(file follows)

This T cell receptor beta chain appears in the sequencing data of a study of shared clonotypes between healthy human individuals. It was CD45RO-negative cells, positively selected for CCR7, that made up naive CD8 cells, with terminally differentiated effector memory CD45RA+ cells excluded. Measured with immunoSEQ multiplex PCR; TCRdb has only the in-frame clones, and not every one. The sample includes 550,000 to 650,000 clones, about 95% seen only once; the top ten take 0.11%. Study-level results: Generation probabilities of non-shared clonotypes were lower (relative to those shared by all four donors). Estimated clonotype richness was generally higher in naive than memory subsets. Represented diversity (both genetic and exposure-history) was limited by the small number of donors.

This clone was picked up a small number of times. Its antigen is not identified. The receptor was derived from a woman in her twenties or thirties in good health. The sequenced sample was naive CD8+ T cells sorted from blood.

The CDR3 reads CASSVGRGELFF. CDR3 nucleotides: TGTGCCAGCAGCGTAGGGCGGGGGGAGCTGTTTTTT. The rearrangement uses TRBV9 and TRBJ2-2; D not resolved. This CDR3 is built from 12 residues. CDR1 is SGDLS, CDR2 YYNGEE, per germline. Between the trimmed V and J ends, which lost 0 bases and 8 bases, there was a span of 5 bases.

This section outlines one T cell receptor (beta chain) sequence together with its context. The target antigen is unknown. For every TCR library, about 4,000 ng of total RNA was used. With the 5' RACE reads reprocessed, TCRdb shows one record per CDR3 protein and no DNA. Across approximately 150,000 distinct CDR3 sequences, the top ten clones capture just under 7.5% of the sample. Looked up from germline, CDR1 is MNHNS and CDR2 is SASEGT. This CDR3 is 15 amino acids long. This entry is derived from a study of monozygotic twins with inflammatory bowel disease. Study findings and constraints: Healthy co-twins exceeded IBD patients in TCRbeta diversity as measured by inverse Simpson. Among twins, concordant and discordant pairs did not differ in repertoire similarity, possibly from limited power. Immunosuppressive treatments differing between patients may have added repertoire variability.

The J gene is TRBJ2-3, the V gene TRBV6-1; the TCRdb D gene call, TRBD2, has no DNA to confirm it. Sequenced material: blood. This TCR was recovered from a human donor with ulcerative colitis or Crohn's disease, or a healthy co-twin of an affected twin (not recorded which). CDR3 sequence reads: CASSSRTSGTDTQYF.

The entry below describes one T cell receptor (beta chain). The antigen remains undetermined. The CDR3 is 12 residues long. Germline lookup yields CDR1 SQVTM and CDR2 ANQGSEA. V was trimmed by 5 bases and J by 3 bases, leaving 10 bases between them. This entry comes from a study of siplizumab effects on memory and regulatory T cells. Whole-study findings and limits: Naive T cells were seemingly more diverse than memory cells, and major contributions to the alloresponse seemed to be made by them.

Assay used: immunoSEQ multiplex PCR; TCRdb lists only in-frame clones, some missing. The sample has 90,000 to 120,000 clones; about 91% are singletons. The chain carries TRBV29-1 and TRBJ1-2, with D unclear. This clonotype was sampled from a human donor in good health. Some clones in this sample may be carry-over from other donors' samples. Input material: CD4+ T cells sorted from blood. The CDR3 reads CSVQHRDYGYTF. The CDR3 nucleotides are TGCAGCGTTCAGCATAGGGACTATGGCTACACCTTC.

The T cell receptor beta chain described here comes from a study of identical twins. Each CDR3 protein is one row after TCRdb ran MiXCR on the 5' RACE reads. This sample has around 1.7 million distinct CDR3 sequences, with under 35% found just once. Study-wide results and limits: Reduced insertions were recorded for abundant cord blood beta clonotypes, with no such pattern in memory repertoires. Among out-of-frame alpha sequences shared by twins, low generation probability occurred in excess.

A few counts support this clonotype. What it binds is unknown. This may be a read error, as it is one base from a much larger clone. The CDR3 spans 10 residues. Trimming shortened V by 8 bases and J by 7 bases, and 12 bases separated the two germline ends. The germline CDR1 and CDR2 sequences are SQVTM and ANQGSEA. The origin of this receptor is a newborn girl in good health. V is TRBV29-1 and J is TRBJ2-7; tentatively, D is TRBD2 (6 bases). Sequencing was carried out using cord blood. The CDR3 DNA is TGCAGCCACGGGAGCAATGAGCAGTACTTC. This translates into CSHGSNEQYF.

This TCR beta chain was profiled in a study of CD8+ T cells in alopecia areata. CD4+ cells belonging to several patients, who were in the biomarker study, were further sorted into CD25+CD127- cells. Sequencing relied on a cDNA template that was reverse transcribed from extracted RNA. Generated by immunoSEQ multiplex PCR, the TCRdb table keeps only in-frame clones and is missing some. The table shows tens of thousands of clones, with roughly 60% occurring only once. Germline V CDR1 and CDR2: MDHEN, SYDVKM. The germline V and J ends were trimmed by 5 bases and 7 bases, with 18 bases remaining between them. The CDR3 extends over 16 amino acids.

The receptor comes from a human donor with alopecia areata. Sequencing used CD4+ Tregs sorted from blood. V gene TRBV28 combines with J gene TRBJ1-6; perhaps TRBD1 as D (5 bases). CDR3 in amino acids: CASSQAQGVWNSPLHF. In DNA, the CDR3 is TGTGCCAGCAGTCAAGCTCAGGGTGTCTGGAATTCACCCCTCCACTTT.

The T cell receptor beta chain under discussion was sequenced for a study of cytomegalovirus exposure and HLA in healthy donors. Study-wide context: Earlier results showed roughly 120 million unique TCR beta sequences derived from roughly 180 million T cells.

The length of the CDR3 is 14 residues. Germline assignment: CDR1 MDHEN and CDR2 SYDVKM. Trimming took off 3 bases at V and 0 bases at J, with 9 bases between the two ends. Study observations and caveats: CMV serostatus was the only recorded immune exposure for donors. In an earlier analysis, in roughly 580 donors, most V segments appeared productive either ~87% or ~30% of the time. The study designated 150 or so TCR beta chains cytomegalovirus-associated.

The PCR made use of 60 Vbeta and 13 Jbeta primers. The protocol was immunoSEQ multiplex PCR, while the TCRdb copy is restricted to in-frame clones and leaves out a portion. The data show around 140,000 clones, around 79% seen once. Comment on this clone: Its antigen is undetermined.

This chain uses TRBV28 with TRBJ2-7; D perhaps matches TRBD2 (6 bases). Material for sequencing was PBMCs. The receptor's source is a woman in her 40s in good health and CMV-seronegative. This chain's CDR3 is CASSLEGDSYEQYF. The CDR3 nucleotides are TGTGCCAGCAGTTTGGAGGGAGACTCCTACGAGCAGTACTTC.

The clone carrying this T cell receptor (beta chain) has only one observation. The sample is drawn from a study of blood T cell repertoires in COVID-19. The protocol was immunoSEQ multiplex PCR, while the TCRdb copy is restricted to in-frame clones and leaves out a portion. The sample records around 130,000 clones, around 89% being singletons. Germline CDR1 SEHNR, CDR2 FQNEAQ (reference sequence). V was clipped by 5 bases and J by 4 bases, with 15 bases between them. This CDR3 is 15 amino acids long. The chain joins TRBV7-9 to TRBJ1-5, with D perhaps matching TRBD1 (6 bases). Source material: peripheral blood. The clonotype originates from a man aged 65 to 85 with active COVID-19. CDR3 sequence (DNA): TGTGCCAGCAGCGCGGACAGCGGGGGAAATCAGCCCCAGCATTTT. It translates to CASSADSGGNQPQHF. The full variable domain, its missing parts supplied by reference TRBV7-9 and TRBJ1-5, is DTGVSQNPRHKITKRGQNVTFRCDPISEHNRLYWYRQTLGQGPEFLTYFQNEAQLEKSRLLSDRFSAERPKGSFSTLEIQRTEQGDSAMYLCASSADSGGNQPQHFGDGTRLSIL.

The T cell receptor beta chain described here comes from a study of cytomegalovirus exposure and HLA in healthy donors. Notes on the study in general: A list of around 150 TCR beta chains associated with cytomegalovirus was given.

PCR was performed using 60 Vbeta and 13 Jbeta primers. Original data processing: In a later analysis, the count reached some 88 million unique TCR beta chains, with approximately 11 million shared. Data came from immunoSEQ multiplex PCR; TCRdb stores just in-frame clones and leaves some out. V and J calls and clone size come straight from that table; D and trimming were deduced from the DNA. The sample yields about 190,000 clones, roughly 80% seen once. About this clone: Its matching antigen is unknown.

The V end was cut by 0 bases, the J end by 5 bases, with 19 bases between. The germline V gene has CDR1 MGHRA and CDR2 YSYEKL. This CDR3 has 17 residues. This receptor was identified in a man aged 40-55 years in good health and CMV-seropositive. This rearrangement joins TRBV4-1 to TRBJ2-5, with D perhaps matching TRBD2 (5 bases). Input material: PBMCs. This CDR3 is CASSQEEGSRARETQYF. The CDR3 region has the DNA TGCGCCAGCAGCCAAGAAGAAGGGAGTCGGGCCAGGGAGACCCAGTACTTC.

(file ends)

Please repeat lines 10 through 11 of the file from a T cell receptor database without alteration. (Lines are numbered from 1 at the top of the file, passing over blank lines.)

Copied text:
This TCR beta chain was profiled in a study of CD8+ T cells in alopecia areata. CD4+ cells belonging to several patients, who were in the biomarker study, were further sorted into CD25+CD127- cells. Sequencing relied on a cDNA template that was reverse transcribed from extracted RNA. Generated by immunoSEQ multiplex PCR, the TCRdb table keeps only in-frame clones and is missing some. The table shows tens of thousands of clones, with roughly 60% occurring only once. Germline V CDR1 and CDR2: MDHEN, SYDVKM. The germline V and J ends were trimmed by 5 bases and 7 bases, with 18 bases remaining between them. The CDR3 extends over 16 amino acids.

The receptor comes from a human donor with alopecia areata. Sequencing used CD4+ Tregs sorted from blood. V gene TRBV28 combines with J gene TRBJ1-6; perhaps TRBD1 as D (5 bases). CDR3 in amino acids: CASSQAQGVWNSPLHF. In DNA, the CDR3 is TGTGCCAGCAGTCAAGCTCAGGGTGTCTGGAATTCACCCCTCCACTTT.